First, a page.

Self-tracking Cultures: Towards a Sociology of Personal Informatics

Deborah Lupton

    Research output: A Conference proceeding or a Chapter in BookConference contributionpeer-review

    198 Citations (Scopus)
    607 Downloads (Pure)

    Abstract

    A body of literature on self-tracking has been established in human-computer interaction studies. Contributors to this literature tend to take a cognitive or behavioural psychology approach to theorising and explaining selftracking. Such an approach is limited to understanding individual behaviour. Yet self-tracking is a profoundly social practice, both in terms of the enculturated meanings with which it is invested and the social encounters and social institutions that are part of the selftracking phenomenon. In this paper I contend that sociological perspectives can contribute some intriguing possibilities for human-computer interaction research, particularly in developing an understanding of the wider social, cultural and political dimensions of what I refer to as 'self-tracking cultures'. The discussion focuses on the following topics: self-optimisation and governing the self; entanglements of bodies and technologies; the valorisation of data; data doubles; and social inequalities and self-tracking. The paper ends with outlining some directions for future research on self-tracking cultures that goes beyond the individual to the social.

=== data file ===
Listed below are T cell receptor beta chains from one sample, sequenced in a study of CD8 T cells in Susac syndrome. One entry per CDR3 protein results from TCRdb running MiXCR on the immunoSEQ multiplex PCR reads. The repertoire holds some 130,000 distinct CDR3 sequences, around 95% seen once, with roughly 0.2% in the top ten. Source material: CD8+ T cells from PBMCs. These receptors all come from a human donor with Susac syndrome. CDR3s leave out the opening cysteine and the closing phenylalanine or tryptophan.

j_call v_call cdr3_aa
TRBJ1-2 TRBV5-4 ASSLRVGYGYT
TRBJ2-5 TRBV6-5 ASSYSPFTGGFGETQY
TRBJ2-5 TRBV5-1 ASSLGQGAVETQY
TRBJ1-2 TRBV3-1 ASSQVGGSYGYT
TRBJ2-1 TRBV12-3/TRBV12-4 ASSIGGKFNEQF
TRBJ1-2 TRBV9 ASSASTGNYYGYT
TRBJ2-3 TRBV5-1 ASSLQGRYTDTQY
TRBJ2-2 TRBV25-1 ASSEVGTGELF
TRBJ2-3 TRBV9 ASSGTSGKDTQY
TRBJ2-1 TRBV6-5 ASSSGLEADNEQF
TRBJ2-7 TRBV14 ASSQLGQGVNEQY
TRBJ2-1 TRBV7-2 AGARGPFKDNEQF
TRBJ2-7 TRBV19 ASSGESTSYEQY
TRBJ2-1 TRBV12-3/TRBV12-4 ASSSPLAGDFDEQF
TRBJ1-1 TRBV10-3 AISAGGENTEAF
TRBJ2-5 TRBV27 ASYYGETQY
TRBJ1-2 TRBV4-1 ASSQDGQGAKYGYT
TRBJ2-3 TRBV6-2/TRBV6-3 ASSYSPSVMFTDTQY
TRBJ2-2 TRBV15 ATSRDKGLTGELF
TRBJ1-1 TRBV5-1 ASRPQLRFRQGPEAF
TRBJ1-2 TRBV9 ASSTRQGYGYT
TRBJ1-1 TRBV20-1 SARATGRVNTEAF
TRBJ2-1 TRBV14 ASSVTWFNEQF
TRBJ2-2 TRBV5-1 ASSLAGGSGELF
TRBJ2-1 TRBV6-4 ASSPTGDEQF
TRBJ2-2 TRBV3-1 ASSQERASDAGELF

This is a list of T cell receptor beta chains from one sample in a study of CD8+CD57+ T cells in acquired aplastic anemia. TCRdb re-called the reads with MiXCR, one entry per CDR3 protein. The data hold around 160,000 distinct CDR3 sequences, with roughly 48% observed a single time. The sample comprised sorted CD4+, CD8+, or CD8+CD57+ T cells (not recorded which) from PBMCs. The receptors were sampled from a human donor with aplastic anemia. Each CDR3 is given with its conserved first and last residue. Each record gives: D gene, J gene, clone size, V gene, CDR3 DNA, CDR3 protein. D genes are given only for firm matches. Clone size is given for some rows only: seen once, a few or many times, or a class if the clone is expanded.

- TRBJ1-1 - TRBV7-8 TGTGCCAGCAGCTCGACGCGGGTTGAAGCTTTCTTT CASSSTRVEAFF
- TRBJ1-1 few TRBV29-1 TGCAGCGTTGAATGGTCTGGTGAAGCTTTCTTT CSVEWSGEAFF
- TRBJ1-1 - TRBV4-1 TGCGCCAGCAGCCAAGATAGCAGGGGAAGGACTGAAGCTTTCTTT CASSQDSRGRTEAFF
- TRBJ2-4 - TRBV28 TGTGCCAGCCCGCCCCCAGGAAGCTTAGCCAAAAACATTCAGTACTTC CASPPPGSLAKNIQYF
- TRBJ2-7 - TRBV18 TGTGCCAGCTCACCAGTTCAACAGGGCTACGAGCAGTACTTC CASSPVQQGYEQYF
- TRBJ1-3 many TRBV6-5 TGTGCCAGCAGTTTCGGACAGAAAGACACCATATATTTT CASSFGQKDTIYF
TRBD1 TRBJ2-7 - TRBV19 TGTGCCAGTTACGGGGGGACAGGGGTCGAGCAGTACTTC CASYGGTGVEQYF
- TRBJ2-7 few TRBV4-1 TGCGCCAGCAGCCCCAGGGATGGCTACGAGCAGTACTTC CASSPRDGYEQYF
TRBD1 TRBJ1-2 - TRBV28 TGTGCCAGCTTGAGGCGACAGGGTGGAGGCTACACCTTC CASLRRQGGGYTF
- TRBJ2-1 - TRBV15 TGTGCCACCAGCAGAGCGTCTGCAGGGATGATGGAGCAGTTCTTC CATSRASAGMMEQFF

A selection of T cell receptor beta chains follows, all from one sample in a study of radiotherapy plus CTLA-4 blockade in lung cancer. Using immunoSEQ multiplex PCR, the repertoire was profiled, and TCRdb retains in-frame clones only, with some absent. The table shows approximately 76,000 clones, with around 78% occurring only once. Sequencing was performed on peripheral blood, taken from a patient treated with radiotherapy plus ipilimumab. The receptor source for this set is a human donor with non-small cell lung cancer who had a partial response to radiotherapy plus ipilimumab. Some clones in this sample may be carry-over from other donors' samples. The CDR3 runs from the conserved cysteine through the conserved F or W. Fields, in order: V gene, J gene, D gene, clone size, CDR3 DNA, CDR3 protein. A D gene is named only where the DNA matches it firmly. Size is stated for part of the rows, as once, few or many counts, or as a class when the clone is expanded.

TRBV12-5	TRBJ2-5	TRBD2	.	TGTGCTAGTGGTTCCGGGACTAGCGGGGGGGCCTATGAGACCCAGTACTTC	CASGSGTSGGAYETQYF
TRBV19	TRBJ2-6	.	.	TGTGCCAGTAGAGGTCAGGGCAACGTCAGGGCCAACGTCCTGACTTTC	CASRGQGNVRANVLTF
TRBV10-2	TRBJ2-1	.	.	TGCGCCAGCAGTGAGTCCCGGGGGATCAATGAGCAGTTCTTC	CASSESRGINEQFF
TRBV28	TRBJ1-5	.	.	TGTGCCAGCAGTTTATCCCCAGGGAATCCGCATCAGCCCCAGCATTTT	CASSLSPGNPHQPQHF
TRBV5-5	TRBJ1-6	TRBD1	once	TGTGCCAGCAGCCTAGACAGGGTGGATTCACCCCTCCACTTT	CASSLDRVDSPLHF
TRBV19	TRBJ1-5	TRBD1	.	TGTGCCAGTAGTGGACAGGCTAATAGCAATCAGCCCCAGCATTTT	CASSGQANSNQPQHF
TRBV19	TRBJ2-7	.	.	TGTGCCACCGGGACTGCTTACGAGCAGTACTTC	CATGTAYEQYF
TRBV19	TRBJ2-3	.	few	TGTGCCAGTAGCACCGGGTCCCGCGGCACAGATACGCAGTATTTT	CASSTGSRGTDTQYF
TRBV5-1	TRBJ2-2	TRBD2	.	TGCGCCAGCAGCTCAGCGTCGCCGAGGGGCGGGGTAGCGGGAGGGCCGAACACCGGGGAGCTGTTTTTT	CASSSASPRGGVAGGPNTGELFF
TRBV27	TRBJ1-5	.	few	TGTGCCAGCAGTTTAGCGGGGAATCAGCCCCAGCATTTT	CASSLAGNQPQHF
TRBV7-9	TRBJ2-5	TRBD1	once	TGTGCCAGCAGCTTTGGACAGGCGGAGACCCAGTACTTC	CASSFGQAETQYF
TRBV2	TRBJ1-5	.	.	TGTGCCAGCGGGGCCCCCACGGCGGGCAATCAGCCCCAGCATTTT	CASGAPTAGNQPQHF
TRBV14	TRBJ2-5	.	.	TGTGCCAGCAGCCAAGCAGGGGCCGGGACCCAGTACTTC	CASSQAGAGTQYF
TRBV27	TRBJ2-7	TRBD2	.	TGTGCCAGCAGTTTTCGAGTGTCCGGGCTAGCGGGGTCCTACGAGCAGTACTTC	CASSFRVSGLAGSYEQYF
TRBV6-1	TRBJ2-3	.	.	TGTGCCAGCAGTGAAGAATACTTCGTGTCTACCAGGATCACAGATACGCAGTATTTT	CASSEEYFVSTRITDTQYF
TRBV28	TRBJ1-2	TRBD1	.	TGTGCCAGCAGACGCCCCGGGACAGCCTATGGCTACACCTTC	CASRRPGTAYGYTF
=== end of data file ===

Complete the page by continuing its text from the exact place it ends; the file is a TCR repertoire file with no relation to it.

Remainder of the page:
Original languageEnglish
    Title of host publicationProceedings of the 26th Australian Computer-Human Interaction Conference, OzCHI 2014
    EditorsToni Robertson, Kenton O'Hara, Greg Wadley, Lian Loke, Tuck Leong
    Place of PublicationNew York, USA
    PublisherAssociation for Computing Machinery (ACM)
    Pages77-86
    Number of pages10
    ISBN (Print)9781450306539
    DOIs
    Publication statusPublished - 2014
    Event26th Australian Computer-Human Interaction Conference on Designing Futures: the Future of Design - Sydney, Sydney, Australia
    Duration: 2 Dec 20145 Dec 2014

    Publication series

    NameProceedings of the 26th Australian Computer-Human Interaction Conference, OzCHI 2014

    Conference

    Conference26th Australian Computer-Human Interaction Conference on Designing Futures: the Future of Design
    Country/TerritoryAustralia
    CitySydney
    Period2/12/145/12/14

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